We’ve all heard it before: location, location, location. Yet, office real estate, particularly in downtown and high-profile areas, is often costly. If you own a small company and want to save money, you might be tempted to move to the suburbs or an industrial park where rents and related costs are significantly lower.
There are many factors to balance when deciding where to rent office space. For instance, an office in a prominent business hub typically offers easier access to public transportation, industry contacts and other resources. This is important because being closer to public transportation and other urban amenities can also help attract a larger pool of job applicants.
Here are six key questions to ask when deciding on an office location.
Is your business growing?
If your business isn’t growing, doesn’t plan to grow, and if your customers don’t typically visit your firm, then your office can be located in a less-popular area, says Bruce Ailion, an Atlanta realtor. However, if yours is a growing business that holds weekly customer meetings or monthly networking events, then image can be very important. A convenient and prestigious location can make all the difference.
Can your employees work off site?
Some companies have an easier time tolerating smaller office space than enduring inferior office space, Ailion says. Consider allowing your employees to work from home to save money on rent rather than moving to cheaper space. Instead of assigning a desk to each employee, he suggests offering office hoteling, where employees sign up for a desk on the days they need to be in the office for a meeting. This arrangement works especially well for companies with a sales team.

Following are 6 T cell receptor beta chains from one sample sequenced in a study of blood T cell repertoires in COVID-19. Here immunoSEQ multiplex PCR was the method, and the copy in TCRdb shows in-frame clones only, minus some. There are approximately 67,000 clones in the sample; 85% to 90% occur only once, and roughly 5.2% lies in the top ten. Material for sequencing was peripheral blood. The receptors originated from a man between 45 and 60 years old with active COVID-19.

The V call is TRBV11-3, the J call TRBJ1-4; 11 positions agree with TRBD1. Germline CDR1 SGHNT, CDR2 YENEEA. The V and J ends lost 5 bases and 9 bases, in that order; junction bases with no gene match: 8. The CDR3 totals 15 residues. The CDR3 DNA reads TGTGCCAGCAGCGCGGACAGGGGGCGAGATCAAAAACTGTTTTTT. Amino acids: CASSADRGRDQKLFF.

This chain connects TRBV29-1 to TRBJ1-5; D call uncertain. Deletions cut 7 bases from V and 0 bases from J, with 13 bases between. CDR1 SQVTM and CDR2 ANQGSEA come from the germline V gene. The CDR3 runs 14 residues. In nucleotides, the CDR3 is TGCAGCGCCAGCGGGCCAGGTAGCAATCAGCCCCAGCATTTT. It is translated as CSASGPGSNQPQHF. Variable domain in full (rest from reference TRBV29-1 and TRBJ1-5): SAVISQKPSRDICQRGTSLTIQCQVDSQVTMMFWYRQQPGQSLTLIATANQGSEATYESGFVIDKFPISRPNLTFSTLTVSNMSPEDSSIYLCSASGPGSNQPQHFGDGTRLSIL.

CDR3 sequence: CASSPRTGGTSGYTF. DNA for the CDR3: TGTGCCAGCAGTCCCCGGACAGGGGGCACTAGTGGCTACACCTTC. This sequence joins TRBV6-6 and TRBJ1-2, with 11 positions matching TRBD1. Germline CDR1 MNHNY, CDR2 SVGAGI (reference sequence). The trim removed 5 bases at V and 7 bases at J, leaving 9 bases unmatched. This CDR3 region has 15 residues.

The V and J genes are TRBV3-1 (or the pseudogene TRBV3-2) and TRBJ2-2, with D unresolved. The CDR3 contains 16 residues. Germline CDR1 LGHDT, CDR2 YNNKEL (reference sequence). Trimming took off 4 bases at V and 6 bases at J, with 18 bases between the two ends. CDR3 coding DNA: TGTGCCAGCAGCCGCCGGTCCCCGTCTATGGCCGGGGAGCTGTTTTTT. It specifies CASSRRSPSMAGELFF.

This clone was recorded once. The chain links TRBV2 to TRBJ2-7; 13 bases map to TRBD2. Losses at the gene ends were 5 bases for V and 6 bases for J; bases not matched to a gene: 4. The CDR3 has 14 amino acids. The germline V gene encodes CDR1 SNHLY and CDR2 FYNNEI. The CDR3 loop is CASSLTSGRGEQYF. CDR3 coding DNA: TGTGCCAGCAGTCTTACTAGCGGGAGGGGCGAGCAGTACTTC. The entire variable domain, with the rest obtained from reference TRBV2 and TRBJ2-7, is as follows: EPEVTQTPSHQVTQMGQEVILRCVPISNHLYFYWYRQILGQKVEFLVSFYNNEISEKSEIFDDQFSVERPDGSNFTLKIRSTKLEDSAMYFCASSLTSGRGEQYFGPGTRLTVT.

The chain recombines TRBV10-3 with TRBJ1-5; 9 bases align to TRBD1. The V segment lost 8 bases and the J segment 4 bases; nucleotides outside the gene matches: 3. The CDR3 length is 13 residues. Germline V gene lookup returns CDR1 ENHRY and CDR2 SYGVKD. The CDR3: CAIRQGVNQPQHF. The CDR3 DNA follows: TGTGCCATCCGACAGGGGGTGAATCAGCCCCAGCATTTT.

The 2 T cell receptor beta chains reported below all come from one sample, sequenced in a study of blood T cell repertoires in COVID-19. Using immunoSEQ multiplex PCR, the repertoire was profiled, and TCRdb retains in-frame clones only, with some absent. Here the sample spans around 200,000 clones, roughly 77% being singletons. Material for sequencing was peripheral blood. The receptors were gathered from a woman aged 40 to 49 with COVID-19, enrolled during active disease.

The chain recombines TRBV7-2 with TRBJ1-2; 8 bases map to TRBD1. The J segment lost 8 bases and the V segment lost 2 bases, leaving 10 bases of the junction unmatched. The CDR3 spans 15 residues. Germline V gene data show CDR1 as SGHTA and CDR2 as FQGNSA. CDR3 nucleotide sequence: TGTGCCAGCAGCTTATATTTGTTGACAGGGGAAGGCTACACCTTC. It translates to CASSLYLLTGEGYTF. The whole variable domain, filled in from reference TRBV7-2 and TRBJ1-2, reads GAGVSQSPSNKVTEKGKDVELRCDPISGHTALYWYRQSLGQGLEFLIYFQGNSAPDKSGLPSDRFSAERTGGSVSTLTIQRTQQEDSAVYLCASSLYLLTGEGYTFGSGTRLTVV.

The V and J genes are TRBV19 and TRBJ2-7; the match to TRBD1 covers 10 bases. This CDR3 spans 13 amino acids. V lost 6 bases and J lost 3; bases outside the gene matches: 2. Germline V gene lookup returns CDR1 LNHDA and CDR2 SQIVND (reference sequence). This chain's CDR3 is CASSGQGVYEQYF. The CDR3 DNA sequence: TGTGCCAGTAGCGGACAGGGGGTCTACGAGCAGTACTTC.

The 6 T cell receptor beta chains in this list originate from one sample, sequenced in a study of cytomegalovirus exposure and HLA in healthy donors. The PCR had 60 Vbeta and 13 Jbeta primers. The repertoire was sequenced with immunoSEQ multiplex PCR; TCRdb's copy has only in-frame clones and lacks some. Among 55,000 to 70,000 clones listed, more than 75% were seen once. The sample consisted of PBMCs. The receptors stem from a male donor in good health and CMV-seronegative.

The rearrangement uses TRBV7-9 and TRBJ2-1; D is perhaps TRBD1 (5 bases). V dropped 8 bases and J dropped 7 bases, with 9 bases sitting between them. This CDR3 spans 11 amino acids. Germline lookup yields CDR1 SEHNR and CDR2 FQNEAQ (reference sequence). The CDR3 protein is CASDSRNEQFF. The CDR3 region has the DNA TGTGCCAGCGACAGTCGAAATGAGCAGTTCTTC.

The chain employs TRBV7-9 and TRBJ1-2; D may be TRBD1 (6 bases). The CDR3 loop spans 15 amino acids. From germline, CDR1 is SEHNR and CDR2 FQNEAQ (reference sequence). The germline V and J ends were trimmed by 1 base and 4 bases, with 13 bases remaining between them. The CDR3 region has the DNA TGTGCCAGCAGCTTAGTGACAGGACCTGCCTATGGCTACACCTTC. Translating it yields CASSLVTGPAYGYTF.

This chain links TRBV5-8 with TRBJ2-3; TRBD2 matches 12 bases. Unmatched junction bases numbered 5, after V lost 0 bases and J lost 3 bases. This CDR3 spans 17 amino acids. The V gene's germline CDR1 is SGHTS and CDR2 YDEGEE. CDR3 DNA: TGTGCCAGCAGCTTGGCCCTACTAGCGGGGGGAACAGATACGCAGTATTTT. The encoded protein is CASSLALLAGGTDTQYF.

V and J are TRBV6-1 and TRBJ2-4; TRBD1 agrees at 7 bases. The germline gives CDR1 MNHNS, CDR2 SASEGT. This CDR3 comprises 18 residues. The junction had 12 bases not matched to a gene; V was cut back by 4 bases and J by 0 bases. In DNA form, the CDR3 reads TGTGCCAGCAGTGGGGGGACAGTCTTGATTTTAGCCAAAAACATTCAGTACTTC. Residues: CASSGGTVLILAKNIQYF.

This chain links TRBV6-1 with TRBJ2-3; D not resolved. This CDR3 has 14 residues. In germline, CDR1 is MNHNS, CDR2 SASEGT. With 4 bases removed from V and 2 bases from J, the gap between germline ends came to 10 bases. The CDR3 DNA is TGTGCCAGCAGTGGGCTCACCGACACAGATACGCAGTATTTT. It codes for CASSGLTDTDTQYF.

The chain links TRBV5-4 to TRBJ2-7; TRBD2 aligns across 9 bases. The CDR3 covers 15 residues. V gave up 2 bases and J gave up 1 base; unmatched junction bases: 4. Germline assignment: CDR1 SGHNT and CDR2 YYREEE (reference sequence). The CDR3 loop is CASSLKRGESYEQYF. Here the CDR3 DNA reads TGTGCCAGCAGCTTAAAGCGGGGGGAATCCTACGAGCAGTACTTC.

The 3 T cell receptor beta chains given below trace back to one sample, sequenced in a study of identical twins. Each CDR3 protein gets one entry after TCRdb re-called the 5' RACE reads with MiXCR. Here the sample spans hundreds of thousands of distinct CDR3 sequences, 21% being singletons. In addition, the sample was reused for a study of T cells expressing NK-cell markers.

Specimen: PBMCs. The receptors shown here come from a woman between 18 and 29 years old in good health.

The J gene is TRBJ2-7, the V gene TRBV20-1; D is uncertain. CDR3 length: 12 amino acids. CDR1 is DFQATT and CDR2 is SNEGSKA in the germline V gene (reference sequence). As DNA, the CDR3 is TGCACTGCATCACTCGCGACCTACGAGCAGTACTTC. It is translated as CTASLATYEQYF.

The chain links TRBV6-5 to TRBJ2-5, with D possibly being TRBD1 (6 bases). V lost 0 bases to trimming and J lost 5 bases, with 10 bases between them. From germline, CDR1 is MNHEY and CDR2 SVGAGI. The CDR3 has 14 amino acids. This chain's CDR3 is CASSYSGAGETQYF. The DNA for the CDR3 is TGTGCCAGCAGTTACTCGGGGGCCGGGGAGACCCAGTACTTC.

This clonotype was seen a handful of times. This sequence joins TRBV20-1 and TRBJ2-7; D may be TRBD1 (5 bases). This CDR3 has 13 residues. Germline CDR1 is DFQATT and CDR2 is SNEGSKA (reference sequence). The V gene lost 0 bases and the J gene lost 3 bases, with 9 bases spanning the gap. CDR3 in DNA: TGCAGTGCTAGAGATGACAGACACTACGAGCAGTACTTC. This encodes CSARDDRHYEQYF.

How visible does your company need to be?
Location is critical for some businesses, and the signs on their doors or buildings are their primary sources of advertising, says Lon Bruce, a realtor in Berkeley, California. Ailion agrees, saying, “Most of the clients I work with will later comment that their location has been critical to their success.”
Do you sell a service or a product?
If your business offers a service, location may be less important, Bruce says. In fact, some businesses may benefit from a location that is more industrial and closer to freeways and transit hubs. If there is little need for clients to visit your office, it makes sense to locate in a less-expensive area and save on overhead costs.
Where do most of your staff and your clients live?
If neither your staff nor your clients live downtown, there is no reason to have an office located there, especially since traffic and the cost to park a car can add to the stress of commuting. Also, keep in mind that if you locate in the city but opt for an “edgy location,” the crime rate could be higher, Ailion says. An office in the suburbs might make more sense and be more affordable.
Don’t rule out condo space
If you’re considering locating in the suburbs, Bruce says you might want to look at new condos. Many newer condos offer retail space at the street level, making your signage visible to potential new customers.
Before signing a contract for office space, consider the options and what works best for your business, staff and clients.